1660251906323 000137kx

from the department of "listen up, you pharma folks, we'll tell you how it's done!"

March 13, 2007
From ISA: Research Triangle Park, NC (13 March 2007) - Industry experts Gregory K. McMillan and Michael A. Boudreau have written and published a new resource on bioprocess modeling. "New Directions in Bioprocess Modeling and Control" focuses on the benefits that models offer before they are put...
From ISA: Research Triangle Park, NC (13 March 2007) - Industry experts Gregory K. McMillan and Michael A. Boudreau have written and published a new resource on bioprocess modeling.
"New Directions in Bioprocess Modeling and Control" focuses on the benefits that models offer before they are put online. Based on years of experience, the authors reveal that significant improvements can result from the process knowledge and insight that are gained when building experimental and first-principle models for process monitoring and control. According to the resource, doing modeling in the process development and early commercialization phases is advantageous because it increases process efficiency and provides ongoing opportunities for improving process control. The book explains that this technology is important for maximizing benefits from analyzers and control tool investments. The book is designed for process design, quality control, information systems, or automation engineers in the biopharmaceutical, brewing, or bio-fuel industry. The text helps professionals define, develop, and apply a virtual plant, model predictive control, first-principle models, neural networks, and multivariate statistical process control. The synergistic knowledge discovery on bench top or pilot plant scale can be ported to industrial scale processes. This learning process is consistent with the intent in the Process Analyzer and Process Control Tools sections of the FDA's Guidance for Industry PAT - A Framework for Innovative Pharmaceutical Development, Manufacturing and Quality Assurance. Here's the table of contents, so you can get a deep look at what Greg and Mike have done: TABLE OF CONTENTS Acknowledgments . . . . . . . . . . . . . . . . . . . . . . . . . . . . . . . . . . . . . vii About the Authors . . . .. . . . . . . . . . . . . . . . . . . . . . . . . . . . . . . . . . . . . . ix Preface . . . . . . . . . . . . . . . . . . . . . . . . . . . . . . . . . . . . . . . . . xi Chapter 1 Opportunities . . . . . . . . . . . . . . . . . . . . . . . . . . . . . . . . . . 3 1-1. Introduction. . . .. . . . . . . . . . . . . . . . . . . . . . . . . . . . . . . 3 1-2. Analysis of Variability . . . . . . . . . . . . . . . . . . . . . . . . . . . . . . 6 1-3. Transfer of Variability . . . . . . . . . . . . . . . . . . . . . . . . . . . . . . 16 1-4. Online Indication of Performance . . . . . . . . . . . . . . . . . . . . . . . . . . 24 1-5. Optimizing Performance . . . . . . . . . . . . . . . . . . . . . . . . . . . 27 1-6. Process Analytical Technology (PAT) . . . . . . . . . . . . . . . . . . . . . . . 28 References . . . . . . . . . . . . . . . . . . . . . . . . . . . . . . . . . . . . . . . . 31 Chapter 2 Process Dynamics . . . . . . . . . . . . . . . . . . . . . . . . . . . 35 2-1. Introduction. . . . . . . . . . . . . . . . . . . . . . . . . . . . . . 35 2-2. Performance Limits . . . . . . . . . . . . . . . . . . . . . . . . . . . . . . 36 2-3. Self-Regulating Processes . . . . . . . . . . . . . . . . . . . . . . . . . . . . . 47 2-4. Integrating Processes . . . . . . . . . . . . . . . . . . . . . . . . . . . . . . . 51 References . . . . . . . . . . . . . . . . . . . . . . . . . . . . . . . . . . . . 54 Chapter 3 Basic Feedback Control . . . .. . . . . . . . . . . . . . . . . . . . . 57 3-1. Introduction. . . . . . . . . . . . . . . . . . . . . . . . . . . . . . . . . . . . 57 3-2. PID Modes, Structure, and Form . . . . . . . . . . . . . . . . . . . . . . . . . . . 60 3-3. PID Tuning . . . . . . . . . . . . . . . . . . . . . . . . . . . . . . . . . 71 3-4. Adaptive Control . . . . . . . . . . . . . . . . . . . . . . . . . . . . . . . 87 3-5. Set-Point Response Optimization. . . . . . . . . . . . . . . . . . . . . . . . . . . 91 References . . . . . . . . . . . . . . . . . . . . . . . . . . . . . . . . . . . . . . 96 Chapter 4 Model Predictive Control. . . . . . . . . . . . . . . . . . . . . . . . . . . 99 4-1. Introduction. . . . . . . . . . . . . . . . . . . . . . . . . . . . . . . . . . . 99 4-2. Capabilities and Limitations . . . .. . . . . . . . . . . . . . . . . . . . . . 100 4-3. Multiple Manipulated Variables . . . . . . . . . . . . . . . . . . . . . . . . . . 109 4-4. Optimization . . . . . . . . . . . . . . . . . . . . . . . . . . . . . . . . . . 116 References . . . . . . . . . . . . . . . . . . . . . . . . . . . . . . . . . . . . . . . 127 Chapter 5 Virtual Plant . . . . . . . . . . . . . . . . . . . . . . . . . . . . . . . . . . . 131 5-1. Introduction. . . . . . . . . . . . . . . . . . . . . . . . . . . . . . . . . . . . . . . 131 5-2. Key Features . . . . . . . . . . . . . . . . . . . . . . . . . . . . . . . . . . . . 132 5-3. Spectrum of Uses . . . . . . . . . . . . . . . . . . . . . . . . . . . . . . . . 138 5-4. Implementation. . . . . . . . . . . . . . . . . . . . . . . . . . . . . . . . . . . . 141 References . . . . . . . . . . . . . . . . . . . . . . . . . . . . . . . . . . . . . . . 147 Chapter 6 First-Principle Models . . . . . . . . . . . . . . . . . . .. . . . . . . . . . 151 6-1. Introduction. . . . . . . . . . . .. . . . . . . . . . . . . . . . . . . . . . . . . 151 6-2. Our Location on the Model Landscape . . . . . . . . . . . . . . . . . . . . . 152 6-3. Mass, Energy, and Component Balances . . . . . . . . . . . . . . . . . . . 153 6-4. Heat of Reaction . . . . . . . . . . . . . . . . . . . . . . . . . . . . . . . . . 158 6-5. Charge Balance . . . . . . . . . . . . . . . . . . . . . . . . . . . . . . . . . . 159 6-6. Parameters and Their Engineering Units . . . . . . . . . . . . . . . . . . . 162 6-7. Kinetics . . . . . . . . . .. . . . . . . . . . . . . . . . . . . . . . . . . . . . 167 6-8. Mass Transfer . . . . . . . . . . . . . . . . . . . . . . . . . . . . . . . . . . . 180 6-9. Simulated Batch Profiles . . . . . . . . . . . . .. . . . . . . . . . . . . . 185 References . . . . . . . . . . . . . . . . . . . . . . . . . . . . . . . . . . . . . . . 188 Chapter 7 Neural Network Industrial Process Applications . . . . . . . . . . . 193 7-1. Introduction. . . . . .. . . . . . . . . . . . . . . . . . . . . . . . . . . . . . . 193 7-2. Types of Networks and Uses . . . . . . . . . . . . . . . . . . . . . . . . . . . . . 198 7-3. Training a Neural Network. .. . . . . . . . . . . . . . . . . . . . . . . . . . . 200 7-4. Timing Is Everything . . . . . . . . . . . . . . . . . . . . . . . . . . . . . . . 203 7-5. Network Generalization: More Isn't Always Better . . . . . . . . . . 206 7-6. Network Development: Just How Do You Go About Developing a Network? . . . . . . . . 208 7-7. Neural Network Example One. . . . . . . . . . . . . . . . . . . . . . . . . . . . 211 7-8. Neural Network Example Two . . . . . . . . . . . . . . . . . . . . . . . . . . . 217 7-9. Designing Neural Network Control Systems. . . . . . . . . . . . . . . . 233 7-10. Discussion and Future Direction . . . . . . . . . . . . . . . . . . . . . . . . . . 235 7-11. Neural Network Point-Counterpoint . . . . . . . . . . . . . . . . . . . . . . 239 References . . . . . . . . . . . .. . . . . . . . . . . . . . . . . . . . . . . . . 242 Chapter 8 Multivariate Statistical Process Control . . . . . . . . . . . . . . . . . . . 247 8-1. Introduction. . . . . . . . . . . . . . . . . . . . . . . . . . . . . . . . . . . . 247 8-2. PCA Background . . . . . . . . . . . . . . . . . . . . . . . . . . . . . . 249 8-3. Multiway PCA . . . . . . . . . . . . . .. . . . . . . . . . . . . . . . . . . . 265 8-4. Model-based PCA (MB-PCA) . . . . . . . . . . . . . . . . . . . . . . . . . . . . . 272 8-5. Fault Detection . . . . . . . . . . . . . . . . . . . . . . . . . . . . . . . . . . 276 References . . . . . . . . . . . .. . . . . . . . . . . . . . . . . . . . . . . . . . . . 282 Appendix A Definition of Terms. . . . . . . . . . . . . . . . . . . . . . . . . . . . . . 289 Appendix B Condition Number . . . . . . . . . . . . .. . . . . . . . . . . . . . . . . 301 Appendix C Unification of Controller Tuning Relationships. . . . . . . . . . . . 305 Appendix D Modern Myths . . . . . . . . . . . . . . . . . . . . . . . . . . . . . . . . 317 Appendix E Enzyme Inactivity Decreased by Controlling the pH with a family of Bezier Curves [1] . . . . . . . . . . . . . . . . . 321 Index. . . . . . . . . . . . .. .. . . . . . . . . . . . . . . . . . . . . . . . . . . 333 For more information about this or any of ISA's resources, visit www.isa.org/books.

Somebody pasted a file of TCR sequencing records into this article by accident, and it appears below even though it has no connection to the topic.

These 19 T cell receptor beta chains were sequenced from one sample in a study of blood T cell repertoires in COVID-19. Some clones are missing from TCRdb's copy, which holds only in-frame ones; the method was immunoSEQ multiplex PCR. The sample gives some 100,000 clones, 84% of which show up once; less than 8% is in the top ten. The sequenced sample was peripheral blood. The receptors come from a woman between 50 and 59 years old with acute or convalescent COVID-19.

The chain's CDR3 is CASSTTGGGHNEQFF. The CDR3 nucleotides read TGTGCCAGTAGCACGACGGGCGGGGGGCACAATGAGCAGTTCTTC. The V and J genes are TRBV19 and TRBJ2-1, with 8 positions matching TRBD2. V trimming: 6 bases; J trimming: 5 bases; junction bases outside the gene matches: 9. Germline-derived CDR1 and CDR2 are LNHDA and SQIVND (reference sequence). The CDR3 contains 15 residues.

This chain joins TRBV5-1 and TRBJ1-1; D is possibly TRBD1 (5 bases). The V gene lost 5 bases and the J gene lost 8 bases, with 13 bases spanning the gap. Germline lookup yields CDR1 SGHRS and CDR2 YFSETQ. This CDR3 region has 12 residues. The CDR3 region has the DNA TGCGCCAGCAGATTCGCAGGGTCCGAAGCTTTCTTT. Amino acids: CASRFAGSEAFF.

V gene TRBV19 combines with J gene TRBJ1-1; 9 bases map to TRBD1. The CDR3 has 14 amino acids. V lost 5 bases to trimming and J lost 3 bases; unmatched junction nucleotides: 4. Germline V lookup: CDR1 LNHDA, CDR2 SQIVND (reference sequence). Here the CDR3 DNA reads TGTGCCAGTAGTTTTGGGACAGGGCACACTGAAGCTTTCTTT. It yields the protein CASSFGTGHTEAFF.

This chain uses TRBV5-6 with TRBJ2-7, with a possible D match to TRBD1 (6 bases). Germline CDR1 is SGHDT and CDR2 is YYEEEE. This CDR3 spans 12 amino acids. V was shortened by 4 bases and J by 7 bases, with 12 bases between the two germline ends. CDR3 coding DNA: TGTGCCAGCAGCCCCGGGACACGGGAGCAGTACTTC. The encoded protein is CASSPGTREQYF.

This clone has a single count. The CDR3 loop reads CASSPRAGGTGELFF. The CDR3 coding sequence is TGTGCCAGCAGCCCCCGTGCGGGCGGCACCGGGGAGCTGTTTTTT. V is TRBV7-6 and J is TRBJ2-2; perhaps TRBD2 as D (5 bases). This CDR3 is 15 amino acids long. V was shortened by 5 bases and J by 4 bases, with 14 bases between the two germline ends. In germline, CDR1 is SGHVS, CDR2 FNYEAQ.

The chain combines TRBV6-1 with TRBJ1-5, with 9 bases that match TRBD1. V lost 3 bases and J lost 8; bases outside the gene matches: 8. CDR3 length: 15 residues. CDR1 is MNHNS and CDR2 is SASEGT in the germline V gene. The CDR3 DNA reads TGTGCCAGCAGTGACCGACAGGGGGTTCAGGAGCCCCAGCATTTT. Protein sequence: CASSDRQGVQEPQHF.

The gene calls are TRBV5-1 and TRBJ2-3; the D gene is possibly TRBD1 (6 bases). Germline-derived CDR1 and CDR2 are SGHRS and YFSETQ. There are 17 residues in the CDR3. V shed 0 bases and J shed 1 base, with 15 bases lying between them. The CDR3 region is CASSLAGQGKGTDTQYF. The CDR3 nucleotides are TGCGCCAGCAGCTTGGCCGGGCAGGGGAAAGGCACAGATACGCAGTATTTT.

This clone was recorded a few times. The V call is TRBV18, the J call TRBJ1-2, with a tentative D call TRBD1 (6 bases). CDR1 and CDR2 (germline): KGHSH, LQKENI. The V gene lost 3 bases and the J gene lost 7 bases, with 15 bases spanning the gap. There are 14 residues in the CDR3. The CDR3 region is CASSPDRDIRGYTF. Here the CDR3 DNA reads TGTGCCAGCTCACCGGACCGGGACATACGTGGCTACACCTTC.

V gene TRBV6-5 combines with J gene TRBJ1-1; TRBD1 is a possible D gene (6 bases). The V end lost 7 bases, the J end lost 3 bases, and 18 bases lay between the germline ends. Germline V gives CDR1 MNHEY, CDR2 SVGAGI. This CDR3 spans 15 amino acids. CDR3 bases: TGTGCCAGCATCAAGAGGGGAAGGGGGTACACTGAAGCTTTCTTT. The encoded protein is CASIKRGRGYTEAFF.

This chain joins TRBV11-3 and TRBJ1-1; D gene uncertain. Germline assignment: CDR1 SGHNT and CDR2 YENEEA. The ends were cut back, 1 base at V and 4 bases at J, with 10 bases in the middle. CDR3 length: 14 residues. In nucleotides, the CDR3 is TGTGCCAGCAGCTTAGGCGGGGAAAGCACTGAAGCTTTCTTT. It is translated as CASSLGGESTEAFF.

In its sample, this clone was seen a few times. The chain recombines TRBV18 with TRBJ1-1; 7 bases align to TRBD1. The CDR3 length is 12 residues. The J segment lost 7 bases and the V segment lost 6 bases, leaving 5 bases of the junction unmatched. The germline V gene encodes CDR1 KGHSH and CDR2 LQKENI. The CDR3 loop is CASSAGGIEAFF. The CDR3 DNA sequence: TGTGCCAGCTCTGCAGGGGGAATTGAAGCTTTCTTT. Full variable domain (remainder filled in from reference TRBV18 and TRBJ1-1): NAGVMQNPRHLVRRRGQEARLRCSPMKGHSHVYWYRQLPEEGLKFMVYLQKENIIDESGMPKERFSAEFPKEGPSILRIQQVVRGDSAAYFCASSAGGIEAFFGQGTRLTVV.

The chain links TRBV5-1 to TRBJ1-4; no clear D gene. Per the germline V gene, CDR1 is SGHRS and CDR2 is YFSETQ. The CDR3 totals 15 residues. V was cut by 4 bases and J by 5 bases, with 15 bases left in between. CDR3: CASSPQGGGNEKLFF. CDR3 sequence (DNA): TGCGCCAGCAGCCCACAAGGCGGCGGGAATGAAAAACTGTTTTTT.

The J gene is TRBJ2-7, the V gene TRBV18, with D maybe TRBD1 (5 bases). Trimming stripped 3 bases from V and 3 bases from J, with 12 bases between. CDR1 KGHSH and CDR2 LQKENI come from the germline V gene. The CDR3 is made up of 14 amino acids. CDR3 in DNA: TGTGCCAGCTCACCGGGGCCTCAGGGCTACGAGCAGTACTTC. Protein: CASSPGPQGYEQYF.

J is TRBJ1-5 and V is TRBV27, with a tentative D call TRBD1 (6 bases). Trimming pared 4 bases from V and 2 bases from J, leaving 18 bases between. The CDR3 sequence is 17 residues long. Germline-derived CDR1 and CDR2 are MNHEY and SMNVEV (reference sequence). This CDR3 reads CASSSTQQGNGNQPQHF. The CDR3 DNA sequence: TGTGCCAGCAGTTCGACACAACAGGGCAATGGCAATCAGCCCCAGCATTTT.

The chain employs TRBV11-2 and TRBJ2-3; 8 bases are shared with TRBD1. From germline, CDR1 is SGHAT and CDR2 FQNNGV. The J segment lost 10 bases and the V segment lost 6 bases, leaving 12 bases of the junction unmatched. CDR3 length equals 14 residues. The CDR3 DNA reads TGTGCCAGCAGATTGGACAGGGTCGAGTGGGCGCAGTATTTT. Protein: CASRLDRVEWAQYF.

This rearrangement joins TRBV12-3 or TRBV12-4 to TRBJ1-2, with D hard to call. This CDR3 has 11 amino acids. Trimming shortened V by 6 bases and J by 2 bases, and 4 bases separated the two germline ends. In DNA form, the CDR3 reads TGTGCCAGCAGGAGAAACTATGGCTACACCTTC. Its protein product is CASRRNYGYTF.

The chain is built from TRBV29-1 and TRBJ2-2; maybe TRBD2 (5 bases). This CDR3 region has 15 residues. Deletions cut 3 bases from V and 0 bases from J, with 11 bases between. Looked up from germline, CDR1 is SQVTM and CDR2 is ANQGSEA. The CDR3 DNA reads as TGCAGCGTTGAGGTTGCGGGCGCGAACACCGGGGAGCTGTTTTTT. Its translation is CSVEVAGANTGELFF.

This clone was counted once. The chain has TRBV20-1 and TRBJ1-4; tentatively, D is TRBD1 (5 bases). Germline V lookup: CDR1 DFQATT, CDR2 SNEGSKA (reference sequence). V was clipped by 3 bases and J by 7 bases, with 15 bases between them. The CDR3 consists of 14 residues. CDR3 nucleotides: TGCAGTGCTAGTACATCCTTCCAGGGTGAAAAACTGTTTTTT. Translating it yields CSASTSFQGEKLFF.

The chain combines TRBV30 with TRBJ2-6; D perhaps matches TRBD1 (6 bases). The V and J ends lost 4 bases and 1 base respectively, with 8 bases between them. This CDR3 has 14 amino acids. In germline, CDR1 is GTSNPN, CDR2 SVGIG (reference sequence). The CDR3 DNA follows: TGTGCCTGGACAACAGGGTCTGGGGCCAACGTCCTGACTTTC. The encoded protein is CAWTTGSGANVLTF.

Sponsored Recommendations

Measurement instrumentation for improving hydrogen storage and transport

Hydrogen provides a decarbonization opportunity. Learn more about maximizing the potential of hydrogen.

Get Hands-On Training in Emerson's Interactive Plant Environment

Enhance the training experience and increase retention by training hands-on in Emerson's Interactive Plant Environment. Build skills here so you have them where and when it matters...

Learn About: Micro Motion™ 4700 Config I/O Coriolis Transmitter

An Advanced Transmitter that Expands Connectivity

Learn about: Micro Motion G-Series Coriolis Flow and Density Meters

The Micro Motion G-Series is designed to help you access the benefits of Coriolis technology even when available space is limited.